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Chandragupta(Chandragupta Maurya) (chändrəgo͝op`tə), fl. c.321 B.C.–c.298 B.C., Indian emperor, founder of the MauryaMaurya
, ancient Indian dynasty, c.325–c.183 B.C., founded by Chandragupta (Chandragupta Maurya). He conquered the Magadha kingdom and established his capital at Pataliputra (now Patna). His son, Bindusara (d. c.
..... Click the link for more information. dynasty and grandfather of AsokaAsoka
, d. c.232 B.C., Indian emperor (c.273–c.232 B.C.) of the Maurya dynasty; grandson of Chandragupta. One of the greatest rulers of ancient India, he brought nearly all India, together with Baluchistan and Afghanistan, under one sway for the first time in history.
..... Click the link for more information. . He conquered the Magadha kingdom (in modern Bihar and Jharkhand) and eventually controlled all India N of the Vindhya Hills. In c.305, Chandragupta, with a huge army, defeated Seleucus ISeleucus I
(Seleucus Nicator) , d. 280 B.C., king of ancient Syria. An able general of Alexander the Great, he played a leading part in the wars of the Diadochi. In the new partition of the empire in 312 B.C. he received Babylonia.
..... Click the link for more information. (Nicator) who had invaded NW India in an attempt to regain Alexander the Great's Indian provinces. Seleucus had to yield parts of Afghanistan to Chandragupta, and some sort of marriage alliance followed. From Megasthenes, a Seleucid envoy at the court of Chandragupta, comes much of the information about the period. The emperor dwelt in an enormous, ornate palace at Pataliputra (Patna) and administered a highly bureaucratic government. He was advised by Kautilya (also called Chanakya), a very able but unscrupulous Brahman, to whom is attributed the Arthasastra, a guide to statecraft. Chandragupta established a vast secret service system and, fearing assassination, rarely left his palace. Jain tradition says that he abdicated his throne, became a Jain monk, and fasted to death.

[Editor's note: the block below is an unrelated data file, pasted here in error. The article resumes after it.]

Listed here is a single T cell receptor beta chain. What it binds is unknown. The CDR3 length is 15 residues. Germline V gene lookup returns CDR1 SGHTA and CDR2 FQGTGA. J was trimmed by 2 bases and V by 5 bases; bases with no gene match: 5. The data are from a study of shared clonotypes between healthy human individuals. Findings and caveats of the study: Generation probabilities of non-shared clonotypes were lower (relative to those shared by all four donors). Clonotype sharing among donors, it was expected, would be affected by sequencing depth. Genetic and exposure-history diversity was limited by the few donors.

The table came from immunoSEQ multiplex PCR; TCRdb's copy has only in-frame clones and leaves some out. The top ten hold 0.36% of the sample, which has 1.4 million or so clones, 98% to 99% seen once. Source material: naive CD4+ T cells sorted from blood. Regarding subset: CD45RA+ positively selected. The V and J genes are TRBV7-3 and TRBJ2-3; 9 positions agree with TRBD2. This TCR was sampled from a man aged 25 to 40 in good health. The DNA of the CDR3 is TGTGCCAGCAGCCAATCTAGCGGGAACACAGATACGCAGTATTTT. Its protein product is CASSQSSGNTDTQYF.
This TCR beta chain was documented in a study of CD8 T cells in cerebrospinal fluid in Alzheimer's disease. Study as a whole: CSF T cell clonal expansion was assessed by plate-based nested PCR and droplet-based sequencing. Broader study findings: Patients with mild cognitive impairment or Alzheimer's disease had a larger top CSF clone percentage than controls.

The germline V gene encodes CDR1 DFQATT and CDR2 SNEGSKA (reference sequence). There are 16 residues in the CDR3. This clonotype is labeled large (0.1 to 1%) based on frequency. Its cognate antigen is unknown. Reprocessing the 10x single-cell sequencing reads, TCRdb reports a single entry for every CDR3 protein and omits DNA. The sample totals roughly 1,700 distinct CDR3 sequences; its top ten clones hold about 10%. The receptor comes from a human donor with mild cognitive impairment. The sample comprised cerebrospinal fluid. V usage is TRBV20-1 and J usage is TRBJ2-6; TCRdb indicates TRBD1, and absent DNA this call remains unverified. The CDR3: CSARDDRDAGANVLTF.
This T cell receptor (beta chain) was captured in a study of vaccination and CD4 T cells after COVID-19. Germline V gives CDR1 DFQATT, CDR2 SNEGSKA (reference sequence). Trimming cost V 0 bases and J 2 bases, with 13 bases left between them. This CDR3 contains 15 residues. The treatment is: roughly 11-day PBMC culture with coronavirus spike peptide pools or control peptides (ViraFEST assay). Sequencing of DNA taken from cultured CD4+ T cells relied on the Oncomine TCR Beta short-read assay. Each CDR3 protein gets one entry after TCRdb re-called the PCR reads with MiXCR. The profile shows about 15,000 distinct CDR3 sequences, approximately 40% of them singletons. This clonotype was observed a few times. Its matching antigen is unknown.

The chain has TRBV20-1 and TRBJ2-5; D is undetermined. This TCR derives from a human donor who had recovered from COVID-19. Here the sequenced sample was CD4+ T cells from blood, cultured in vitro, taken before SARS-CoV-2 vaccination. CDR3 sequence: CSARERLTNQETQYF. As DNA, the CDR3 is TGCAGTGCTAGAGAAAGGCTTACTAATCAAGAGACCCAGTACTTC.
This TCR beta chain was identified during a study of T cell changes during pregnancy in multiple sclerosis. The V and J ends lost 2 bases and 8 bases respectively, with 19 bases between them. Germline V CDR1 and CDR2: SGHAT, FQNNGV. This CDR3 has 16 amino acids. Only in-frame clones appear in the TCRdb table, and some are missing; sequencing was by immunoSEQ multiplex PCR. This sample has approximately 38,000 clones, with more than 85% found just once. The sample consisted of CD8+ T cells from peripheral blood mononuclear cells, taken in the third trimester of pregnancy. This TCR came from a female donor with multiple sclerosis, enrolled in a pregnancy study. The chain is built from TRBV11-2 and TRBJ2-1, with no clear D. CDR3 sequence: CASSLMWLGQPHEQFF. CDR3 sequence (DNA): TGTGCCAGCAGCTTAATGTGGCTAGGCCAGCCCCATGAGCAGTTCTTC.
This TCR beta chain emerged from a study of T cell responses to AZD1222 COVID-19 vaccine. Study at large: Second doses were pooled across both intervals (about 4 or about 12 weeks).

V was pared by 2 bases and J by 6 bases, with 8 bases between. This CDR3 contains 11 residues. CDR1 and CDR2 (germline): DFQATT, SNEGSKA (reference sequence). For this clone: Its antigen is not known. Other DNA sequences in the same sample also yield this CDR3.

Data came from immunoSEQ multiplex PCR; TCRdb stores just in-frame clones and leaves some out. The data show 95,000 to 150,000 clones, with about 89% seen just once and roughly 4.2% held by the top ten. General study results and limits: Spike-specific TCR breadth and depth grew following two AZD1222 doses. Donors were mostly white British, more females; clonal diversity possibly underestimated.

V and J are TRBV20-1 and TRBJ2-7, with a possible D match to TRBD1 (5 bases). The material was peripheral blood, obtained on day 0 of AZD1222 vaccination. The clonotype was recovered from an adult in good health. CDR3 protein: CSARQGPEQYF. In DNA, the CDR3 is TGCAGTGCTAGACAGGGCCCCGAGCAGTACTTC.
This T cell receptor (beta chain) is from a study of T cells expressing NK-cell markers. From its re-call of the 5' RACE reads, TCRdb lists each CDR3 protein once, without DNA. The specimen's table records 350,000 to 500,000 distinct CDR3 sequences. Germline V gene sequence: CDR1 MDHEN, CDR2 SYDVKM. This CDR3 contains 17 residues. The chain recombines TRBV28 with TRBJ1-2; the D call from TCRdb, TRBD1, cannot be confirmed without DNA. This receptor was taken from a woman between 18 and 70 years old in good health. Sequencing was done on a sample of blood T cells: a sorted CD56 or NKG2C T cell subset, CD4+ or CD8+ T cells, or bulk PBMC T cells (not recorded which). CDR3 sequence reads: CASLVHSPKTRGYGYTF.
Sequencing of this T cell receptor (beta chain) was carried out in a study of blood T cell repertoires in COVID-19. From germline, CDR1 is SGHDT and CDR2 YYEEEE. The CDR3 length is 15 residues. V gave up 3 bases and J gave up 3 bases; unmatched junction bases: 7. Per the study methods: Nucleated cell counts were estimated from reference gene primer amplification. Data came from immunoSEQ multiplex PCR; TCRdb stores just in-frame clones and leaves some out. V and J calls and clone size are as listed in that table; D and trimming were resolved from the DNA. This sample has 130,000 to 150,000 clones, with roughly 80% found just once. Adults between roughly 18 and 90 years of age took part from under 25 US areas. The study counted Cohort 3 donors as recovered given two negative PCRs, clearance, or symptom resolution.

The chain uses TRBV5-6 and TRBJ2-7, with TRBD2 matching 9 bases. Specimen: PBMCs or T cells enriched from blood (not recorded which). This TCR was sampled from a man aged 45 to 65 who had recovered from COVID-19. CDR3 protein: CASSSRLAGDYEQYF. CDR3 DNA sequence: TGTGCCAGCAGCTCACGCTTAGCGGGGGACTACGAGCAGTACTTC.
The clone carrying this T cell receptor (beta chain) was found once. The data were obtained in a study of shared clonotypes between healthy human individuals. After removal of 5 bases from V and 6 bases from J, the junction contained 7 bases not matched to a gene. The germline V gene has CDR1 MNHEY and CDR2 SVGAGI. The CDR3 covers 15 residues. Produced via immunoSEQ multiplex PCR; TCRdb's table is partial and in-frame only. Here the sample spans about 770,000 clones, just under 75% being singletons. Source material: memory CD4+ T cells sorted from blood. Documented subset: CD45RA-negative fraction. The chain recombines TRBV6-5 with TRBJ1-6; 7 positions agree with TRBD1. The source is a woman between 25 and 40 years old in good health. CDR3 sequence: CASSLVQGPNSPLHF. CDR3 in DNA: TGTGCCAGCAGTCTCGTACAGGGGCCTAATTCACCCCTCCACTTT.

the name of two ancient Indian rulers belonging to the Gupta dynasty.
Chandragupta I. Ruled from 320 to about 340, according to some sources.
Descended from a family of minor rulers of Magadha, Chandragupta I strengthened his position and became ruler of all Magadha by military conquest and the conduct of a successful foreign policy; particularly important was his marriage to Princess Kumara Devi of the Lichchhavi tribe. Chandragupta founded the Gupta empire; the Gupta Era, which began with his accession, was widely used as a chronological frame of reference in ancient and medieval India.
Chandragupta II. Grandson of Chandragupta I. Ruled from 380 to 415, according to some sources.
Chandragupta II ascended the throne after deposing his older brother Ramagupta. He thus inherited a fully developed empire, which he subsequently greatly enlarged. His most important territorial gain was the conquest of the “state of the western rulers” (Gujarat), which gave the empire access to the Arabian Sea. Chandragupta’s reign marked the height of Gupta power and was a period of economic well-being for ancient India. Moreover, his rule, which has come to be known as the Golden Age of the Guptas, was a time during which ancient Indian culture flourished.